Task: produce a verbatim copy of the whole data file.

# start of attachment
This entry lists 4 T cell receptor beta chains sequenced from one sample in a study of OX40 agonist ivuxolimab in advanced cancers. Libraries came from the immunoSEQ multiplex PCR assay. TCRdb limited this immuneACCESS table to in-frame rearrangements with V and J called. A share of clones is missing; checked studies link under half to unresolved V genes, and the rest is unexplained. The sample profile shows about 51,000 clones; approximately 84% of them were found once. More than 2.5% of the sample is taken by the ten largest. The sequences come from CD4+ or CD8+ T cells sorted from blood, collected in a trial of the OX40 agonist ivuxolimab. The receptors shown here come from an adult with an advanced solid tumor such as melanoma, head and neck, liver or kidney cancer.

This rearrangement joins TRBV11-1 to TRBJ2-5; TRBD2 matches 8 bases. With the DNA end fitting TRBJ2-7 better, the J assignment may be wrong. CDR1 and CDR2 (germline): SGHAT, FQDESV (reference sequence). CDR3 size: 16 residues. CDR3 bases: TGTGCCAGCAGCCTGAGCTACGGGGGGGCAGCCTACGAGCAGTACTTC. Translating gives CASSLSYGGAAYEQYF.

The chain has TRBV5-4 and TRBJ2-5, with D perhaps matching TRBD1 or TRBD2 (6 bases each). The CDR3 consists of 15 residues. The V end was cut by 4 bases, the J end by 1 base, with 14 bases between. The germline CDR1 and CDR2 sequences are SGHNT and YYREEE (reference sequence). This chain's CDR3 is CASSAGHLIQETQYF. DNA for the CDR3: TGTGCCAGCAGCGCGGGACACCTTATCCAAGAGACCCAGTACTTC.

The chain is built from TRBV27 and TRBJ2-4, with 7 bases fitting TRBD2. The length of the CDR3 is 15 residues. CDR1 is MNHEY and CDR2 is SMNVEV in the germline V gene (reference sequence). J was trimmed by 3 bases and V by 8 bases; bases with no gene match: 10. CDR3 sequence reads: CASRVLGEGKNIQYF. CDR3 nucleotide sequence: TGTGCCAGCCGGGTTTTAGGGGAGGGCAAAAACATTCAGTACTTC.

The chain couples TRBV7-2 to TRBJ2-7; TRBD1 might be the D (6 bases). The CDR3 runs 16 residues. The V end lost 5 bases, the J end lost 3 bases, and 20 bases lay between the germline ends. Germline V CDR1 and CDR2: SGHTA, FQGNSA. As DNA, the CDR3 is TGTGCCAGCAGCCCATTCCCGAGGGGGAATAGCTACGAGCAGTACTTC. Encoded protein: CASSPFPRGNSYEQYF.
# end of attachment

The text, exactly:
This entry lists 4 T cell receptor beta chains sequenced from one sample in a study of OX40 agonist ivuxolimab in advanced cancers. Libraries came from the immunoSEQ multiplex PCR assay. TCRdb limited this immuneACCESS table to in-frame rearrangements with V and J called. A share of clones is missing; checked studies link under half to unresolved V genes, and the rest is unexplained. The sample profile shows about 51,000 clones; approximately 84% of them were found once. More than 2.5% of the sample is taken by the ten largest. The sequences come from CD4+ or CD8+ T cells sorted from blood, collected in a trial of the OX40 agonist ivuxolimab. The receptors shown here come from an adult with an advanced solid tumor such as melanoma, head and neck, liver or kidney cancer.

This rearrangement joins TRBV11-1 to TRBJ2-5; TRBD2 matches 8 bases. With the DNA end fitting TRBJ2-7 better, the J assignment may be wrong. CDR1 and CDR2 (germline): SGHAT, FQDESV (reference sequence). CDR3 size: 16 residues. CDR3 bases: TGTGCCAGCAGCCTGAGCTACGGGGGGGCAGCCTACGAGCAGTACTTC. Translating gives CASSLSYGGAAYEQYF.

The chain has TRBV5-4 and TRBJ2-5, with D perhaps matching TRBD1 or TRBD2 (6 bases each). The CDR3 consists of 15 residues. The V end was cut by 4 bases, the J end by 1 base, with 14 bases between. The germline CDR1 and CDR2 sequences are SGHNT and YYREEE (reference sequence). This chain's CDR3 is CASSAGHLIQETQYF. DNA for the CDR3: TGTGCCAGCAGCGCGGGACACCTTATCCAAGAGACCCAGTACTTC.

The chain is built from TRBV27 and TRBJ2-4, with 7 bases fitting TRBD2. The length of the CDR3 is 15 residues. CDR1 is MNHEY and CDR2 is SMNVEV in the germline V gene (reference sequence). J was trimmed by 3 bases and V by 8 bases; bases with no gene match: 10. CDR3 sequence reads: CASRVLGEGKNIQYF. CDR3 nucleotide sequence: TGTGCCAGCCGGGTTTTAGGGGAGGGCAAAAACATTCAGTACTTC.

The chain couples TRBV7-2 to TRBJ2-7; TRBD1 might be the D (6 bases). The CDR3 runs 16 residues. The V end lost 5 bases, the J end lost 3 bases, and 20 bases lay between the germline ends. Germline V CDR1 and CDR2: SGHTA, FQGNSA. As DNA, the CDR3 is TGTGCCAGCAGCCCATTCCCGAGGGGGAATAGCTACGAGCAGTACTTC. Encoded protein: CASSPFPRGNSYEQYF.